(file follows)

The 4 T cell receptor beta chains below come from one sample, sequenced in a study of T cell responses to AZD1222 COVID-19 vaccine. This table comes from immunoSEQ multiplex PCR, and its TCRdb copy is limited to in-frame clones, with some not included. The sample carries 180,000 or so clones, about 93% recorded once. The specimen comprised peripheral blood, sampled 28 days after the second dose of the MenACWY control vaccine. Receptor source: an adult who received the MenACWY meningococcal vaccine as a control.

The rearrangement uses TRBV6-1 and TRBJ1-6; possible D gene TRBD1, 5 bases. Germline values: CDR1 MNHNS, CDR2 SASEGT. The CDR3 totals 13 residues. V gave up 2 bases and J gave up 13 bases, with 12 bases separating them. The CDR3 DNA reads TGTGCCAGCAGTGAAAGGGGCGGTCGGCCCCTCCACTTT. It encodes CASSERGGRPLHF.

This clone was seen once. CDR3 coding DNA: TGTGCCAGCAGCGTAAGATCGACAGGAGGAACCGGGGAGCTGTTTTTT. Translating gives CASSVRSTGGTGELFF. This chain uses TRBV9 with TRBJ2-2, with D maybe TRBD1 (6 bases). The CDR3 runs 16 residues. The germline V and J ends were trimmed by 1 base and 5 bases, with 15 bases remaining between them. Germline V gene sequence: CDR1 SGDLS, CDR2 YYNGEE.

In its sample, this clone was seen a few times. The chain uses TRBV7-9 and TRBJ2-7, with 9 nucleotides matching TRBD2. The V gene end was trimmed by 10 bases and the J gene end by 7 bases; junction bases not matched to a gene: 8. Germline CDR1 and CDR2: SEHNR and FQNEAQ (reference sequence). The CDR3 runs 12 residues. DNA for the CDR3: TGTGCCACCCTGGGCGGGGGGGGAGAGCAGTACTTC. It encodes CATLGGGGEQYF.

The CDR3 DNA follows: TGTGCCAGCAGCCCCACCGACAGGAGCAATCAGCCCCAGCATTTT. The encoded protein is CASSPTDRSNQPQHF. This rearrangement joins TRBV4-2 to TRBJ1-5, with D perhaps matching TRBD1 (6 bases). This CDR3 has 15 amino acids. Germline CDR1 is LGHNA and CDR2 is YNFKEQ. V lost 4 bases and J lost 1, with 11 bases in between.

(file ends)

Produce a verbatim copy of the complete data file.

The 4 T cell receptor beta chains below come from one sample, sequenced in a study of T cell responses to AZD1222 COVID-19 vaccine. This table comes from immunoSEQ multiplex PCR, and its TCRdb copy is limited to in-frame clones, with some not included. The sample carries 180,000 or so clones, about 93% recorded once. The specimen comprised peripheral blood, sampled 28 days after the second dose of the MenACWY control vaccine. Receptor source: an adult who received the MenACWY meningococcal vaccine as a control.

The rearrangement uses TRBV6-1 and TRBJ1-6; possible D gene TRBD1, 5 bases. Germline values: CDR1 MNHNS, CDR2 SASEGT. The CDR3 totals 13 residues. V gave up 2 bases and J gave up 13 bases, with 12 bases separating them. The CDR3 DNA reads TGTGCCAGCAGTGAAAGGGGCGGTCGGCCCCTCCACTTT. It encodes CASSERGGRPLHF.

This clone was seen once. CDR3 coding DNA: TGTGCCAGCAGCGTAAGATCGACAGGAGGAACCGGGGAGCTGTTTTTT. Translating gives CASSVRSTGGTGELFF. This chain uses TRBV9 with TRBJ2-2, with D maybe TRBD1 (6 bases). The CDR3 runs 16 residues. The germline V and J ends were trimmed by 1 base and 5 bases, with 15 bases remaining between them. Germline V gene sequence: CDR1 SGDLS, CDR2 YYNGEE.

In its sample, this clone was seen a few times. The chain uses TRBV7-9 and TRBJ2-7, with 9 nucleotides matching TRBD2. The V gene end was trimmed by 10 bases and the J gene end by 7 bases; junction bases not matched to a gene: 8. Germline CDR1 and CDR2: SEHNR and FQNEAQ (reference sequence). The CDR3 runs 12 residues. DNA for the CDR3: TGTGCCACCCTGGGCGGGGGGGGAGAGCAGTACTTC. It encodes CATLGGGGEQYF.

The CDR3 DNA follows: TGTGCCAGCAGCCCCACCGACAGGAGCAATCAGCCCCAGCATTTT. The encoded protein is CASSPTDRSNQPQHF. This rearrangement joins TRBV4-2 to TRBJ1-5, with D perhaps matching TRBD1 (6 bases). This CDR3 has 15 amino acids. Germline CDR1 is LGHNA and CDR2 is YNFKEQ. V lost 4 bases and J lost 1, with 11 bases in between.